Carl David Frost (born November 17, 1952) is an American former professional baseball player and a former Major League Baseball pitcher. The 6 ft 6 in (1.98 m), 235 lb (107 kg) right-hander was drafted by the Chicago White Sox in the 18th round of the 1974 Major League Baseball draft. During a five-year Major League career, Frost played for the White Sox (1978), California Angels (1978–1981), and Kansas City Royals (1982).
|Born: November 17, 1952|
Long Beach, California
|September 11, 1977, for the Chicago White Sox|
|Last MLB appearance|
|October 3, 1982, for the Kansas City Royals|
|Earned run average||4.10|
Frost made his MLB debut on September 11, 1977 against the California Angels at Anaheim Stadium. He turned in a quality start, pitching 61⁄3 innings and giving up just two earned runs. He struck out three, walked none, and received a no decision in the 5-4 White Sox loss. His first big league win came a week later in another great start against the Angels, this time at Comiskey Park. He went 72⁄3 innings, gave up three runs, and won 7–3.
He was traded to the Angels on December 5, 1977 in a six-player deal, and became a valuable addition to the Angel pitching staff. He split time between Salt Lake City (PCL) and the big leagues in 1978, and went 5–4 with a 2.58 earned run average in 11 games (ten starts) for the Angels. Next year would be even better.
Frost had his biggest year in 1979. He won 16, lost 10, and led Angel starters in ERA (3.57), winning percentage (.615), and innings pitched (2391⁄3). California had an impressive group of starters that year, including Frost, Nolan Ryan, Don Aase, Jim Barr, Chris Knapp, and Frank Tanana. They ultimately won the American League West Division pennant that year with an 88–74 record.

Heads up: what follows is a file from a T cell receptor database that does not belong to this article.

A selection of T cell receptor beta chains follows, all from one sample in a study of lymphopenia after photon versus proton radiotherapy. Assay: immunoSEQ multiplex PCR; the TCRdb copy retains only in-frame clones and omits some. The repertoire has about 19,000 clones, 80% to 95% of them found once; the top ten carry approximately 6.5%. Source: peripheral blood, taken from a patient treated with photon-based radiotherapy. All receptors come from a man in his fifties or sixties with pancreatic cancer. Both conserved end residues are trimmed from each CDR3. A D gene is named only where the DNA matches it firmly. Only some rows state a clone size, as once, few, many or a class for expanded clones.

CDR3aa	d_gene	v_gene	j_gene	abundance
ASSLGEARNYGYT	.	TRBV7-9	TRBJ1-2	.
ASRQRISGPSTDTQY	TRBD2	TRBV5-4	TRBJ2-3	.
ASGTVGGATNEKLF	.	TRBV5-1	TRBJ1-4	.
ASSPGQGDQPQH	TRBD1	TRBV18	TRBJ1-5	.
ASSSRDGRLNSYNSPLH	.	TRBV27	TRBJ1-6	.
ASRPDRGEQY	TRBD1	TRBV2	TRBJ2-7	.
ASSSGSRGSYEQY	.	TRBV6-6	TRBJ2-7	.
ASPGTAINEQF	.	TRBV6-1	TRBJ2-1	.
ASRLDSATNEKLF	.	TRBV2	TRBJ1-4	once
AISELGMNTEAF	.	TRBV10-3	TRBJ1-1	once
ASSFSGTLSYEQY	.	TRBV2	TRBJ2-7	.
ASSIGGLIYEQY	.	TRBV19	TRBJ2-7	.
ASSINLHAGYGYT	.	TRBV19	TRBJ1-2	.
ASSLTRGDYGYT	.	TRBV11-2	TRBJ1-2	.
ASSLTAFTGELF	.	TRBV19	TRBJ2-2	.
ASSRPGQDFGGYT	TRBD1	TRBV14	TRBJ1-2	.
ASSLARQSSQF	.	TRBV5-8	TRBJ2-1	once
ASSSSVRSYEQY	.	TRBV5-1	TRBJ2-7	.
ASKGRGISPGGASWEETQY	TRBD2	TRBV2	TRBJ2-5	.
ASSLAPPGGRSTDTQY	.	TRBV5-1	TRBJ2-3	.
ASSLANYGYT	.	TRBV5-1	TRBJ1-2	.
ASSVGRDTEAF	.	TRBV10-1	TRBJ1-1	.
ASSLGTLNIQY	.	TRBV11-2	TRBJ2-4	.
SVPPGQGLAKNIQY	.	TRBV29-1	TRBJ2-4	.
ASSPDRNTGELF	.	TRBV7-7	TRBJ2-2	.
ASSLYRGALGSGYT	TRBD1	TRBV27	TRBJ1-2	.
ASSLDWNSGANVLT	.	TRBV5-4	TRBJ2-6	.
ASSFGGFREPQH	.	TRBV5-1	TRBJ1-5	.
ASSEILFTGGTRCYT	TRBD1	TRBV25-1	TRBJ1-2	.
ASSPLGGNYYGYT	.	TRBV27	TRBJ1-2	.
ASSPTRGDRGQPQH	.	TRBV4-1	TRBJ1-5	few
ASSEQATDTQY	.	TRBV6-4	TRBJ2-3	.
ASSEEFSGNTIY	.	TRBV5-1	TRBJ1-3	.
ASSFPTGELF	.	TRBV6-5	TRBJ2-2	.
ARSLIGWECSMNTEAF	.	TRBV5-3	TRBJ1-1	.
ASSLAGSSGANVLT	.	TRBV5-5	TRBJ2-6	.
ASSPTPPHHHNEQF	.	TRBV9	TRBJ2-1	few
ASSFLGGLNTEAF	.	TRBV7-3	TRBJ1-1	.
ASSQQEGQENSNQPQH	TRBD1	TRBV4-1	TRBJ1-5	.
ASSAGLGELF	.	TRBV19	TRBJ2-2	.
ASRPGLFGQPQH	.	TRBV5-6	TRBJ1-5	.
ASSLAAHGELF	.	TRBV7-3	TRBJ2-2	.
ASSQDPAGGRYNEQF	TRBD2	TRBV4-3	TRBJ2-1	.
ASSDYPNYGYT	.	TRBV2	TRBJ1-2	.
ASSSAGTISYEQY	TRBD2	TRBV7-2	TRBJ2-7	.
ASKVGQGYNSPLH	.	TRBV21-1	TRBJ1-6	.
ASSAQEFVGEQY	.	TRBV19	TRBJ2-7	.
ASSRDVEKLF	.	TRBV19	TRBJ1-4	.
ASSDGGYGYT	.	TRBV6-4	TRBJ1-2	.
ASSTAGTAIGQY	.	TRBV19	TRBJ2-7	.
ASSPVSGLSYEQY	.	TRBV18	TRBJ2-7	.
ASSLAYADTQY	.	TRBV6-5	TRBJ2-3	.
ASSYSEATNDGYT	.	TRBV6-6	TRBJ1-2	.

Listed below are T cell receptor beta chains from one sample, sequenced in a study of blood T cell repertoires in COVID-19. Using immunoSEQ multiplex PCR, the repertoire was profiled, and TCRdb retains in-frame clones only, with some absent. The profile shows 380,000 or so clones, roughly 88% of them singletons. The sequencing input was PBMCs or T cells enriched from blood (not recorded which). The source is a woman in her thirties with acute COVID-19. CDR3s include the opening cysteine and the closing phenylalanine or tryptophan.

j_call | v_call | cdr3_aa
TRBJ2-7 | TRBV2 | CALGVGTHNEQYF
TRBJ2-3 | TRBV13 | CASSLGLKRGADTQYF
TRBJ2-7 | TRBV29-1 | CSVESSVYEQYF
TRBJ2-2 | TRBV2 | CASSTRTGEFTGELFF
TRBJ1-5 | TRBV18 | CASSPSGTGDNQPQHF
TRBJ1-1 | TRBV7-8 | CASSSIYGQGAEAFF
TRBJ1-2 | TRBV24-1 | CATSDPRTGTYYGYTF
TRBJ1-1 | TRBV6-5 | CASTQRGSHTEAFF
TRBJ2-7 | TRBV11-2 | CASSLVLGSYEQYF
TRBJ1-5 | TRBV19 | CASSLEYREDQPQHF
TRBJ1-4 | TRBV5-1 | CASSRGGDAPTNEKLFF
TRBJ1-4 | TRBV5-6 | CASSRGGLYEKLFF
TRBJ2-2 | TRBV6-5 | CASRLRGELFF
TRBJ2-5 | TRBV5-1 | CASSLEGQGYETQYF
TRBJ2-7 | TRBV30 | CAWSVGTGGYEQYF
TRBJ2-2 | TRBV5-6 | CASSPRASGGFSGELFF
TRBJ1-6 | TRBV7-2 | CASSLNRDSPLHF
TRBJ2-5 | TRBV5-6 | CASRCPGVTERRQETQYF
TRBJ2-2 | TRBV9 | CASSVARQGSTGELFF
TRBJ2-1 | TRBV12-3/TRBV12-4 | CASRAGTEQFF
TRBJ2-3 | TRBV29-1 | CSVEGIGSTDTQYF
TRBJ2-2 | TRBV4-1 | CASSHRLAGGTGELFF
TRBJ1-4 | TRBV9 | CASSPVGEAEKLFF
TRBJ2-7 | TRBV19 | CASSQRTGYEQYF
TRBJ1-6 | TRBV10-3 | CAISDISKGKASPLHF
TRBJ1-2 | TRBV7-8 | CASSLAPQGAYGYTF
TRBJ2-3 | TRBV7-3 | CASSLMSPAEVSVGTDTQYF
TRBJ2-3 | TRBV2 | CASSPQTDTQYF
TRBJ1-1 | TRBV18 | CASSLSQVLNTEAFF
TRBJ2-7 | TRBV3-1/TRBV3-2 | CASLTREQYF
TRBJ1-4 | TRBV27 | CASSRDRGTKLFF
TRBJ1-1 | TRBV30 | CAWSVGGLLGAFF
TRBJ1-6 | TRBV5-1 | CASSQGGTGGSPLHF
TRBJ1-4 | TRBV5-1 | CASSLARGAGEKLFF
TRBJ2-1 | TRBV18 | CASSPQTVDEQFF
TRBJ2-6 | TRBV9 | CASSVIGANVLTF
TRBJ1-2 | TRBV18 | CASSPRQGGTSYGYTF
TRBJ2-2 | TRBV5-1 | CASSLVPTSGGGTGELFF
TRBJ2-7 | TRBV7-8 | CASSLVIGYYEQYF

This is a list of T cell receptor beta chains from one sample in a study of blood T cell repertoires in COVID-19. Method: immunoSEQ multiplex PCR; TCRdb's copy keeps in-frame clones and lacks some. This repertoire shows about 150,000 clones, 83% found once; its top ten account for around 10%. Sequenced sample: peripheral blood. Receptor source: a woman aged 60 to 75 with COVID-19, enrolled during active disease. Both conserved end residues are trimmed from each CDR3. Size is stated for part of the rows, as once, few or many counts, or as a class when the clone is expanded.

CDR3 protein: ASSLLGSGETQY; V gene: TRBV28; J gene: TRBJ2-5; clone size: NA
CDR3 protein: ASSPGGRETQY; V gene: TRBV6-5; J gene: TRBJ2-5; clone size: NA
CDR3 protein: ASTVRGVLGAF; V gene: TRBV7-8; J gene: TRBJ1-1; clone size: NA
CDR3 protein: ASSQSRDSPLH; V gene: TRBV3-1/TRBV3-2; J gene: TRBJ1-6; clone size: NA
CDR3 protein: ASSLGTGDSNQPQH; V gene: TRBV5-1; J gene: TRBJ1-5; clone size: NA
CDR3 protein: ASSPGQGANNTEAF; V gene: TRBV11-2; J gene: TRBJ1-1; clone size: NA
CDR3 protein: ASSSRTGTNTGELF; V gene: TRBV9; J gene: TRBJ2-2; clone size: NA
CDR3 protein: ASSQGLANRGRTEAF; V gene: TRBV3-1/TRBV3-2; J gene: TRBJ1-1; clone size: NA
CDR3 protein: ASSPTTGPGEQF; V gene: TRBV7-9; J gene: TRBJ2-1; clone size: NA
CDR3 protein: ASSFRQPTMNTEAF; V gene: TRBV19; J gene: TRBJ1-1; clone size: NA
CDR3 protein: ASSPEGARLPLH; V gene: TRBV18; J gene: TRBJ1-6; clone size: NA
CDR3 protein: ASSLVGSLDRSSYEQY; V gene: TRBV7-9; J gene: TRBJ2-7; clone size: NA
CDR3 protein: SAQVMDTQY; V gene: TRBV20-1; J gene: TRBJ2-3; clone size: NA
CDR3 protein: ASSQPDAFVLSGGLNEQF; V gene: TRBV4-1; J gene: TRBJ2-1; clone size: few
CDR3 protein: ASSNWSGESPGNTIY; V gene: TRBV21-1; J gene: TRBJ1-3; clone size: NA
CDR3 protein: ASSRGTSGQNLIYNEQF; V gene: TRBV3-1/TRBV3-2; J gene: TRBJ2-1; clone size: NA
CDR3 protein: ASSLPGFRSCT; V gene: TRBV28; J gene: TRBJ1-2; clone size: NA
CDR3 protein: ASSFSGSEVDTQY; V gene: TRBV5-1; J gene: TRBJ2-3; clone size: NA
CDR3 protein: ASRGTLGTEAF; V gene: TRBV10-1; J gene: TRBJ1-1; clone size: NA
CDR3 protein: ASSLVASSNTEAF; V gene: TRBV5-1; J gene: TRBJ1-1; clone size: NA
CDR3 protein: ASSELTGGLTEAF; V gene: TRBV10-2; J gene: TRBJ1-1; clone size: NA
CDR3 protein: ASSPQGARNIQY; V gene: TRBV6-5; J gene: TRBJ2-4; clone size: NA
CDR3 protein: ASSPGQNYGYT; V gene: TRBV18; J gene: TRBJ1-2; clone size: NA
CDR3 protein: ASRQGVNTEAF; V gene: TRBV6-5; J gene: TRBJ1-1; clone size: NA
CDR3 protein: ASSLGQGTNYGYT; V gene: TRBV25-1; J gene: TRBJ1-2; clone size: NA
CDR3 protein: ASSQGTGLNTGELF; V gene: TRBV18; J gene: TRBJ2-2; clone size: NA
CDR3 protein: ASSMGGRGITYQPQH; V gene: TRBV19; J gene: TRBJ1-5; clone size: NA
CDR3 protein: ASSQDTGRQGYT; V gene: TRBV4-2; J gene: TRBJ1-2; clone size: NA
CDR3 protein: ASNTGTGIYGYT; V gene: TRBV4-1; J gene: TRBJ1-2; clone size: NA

Unfortunately, elbow problems severely limited Frost's effectiveness the remainder of his career. In the next three seasons (two with the Angels and one with the Kansas City Royals) he was a combined 11–22 with a 5.43 ERA.
Career totals for 99 games pitched include a 33-37 record, 84 games started, 16 complete games, 3 shutouts, 1 save, and 7 games finished. He allowed 251 earned runs in 5502⁄3 innings pitched, giving him a lifetime ERA of 4.10.
Career highlights include:
- A four-hit, no walk complete game shutout vs. the Oakland A's (July 3, 1979)
- An eight-strikeout, no walk complete game win (10–1) vs. the Baltimore Orioles (July 7, 1979)
- A ten-inning, four-hit complete game win (2–1) vs. the Minnesota Twins (April 16, 1980)
- Held All-Stars Sal Bando, Buddy Bell, Mike Hargrove, Rickey Henderson, Roy Howell, Pat Kelly, Hal McRae, Willie Randolph, Jim Rice, and Roy Smalley to a .103 collective batting average (15-for-145)
- Held Hall of Famers Reggie Jackson, Cal Ripken, Jr., and Robin Yount to a .167 collective batting average (3-for-18)
- Threw the opening pitch at a Los Angeles Angels game on Monday, June 27, 2011.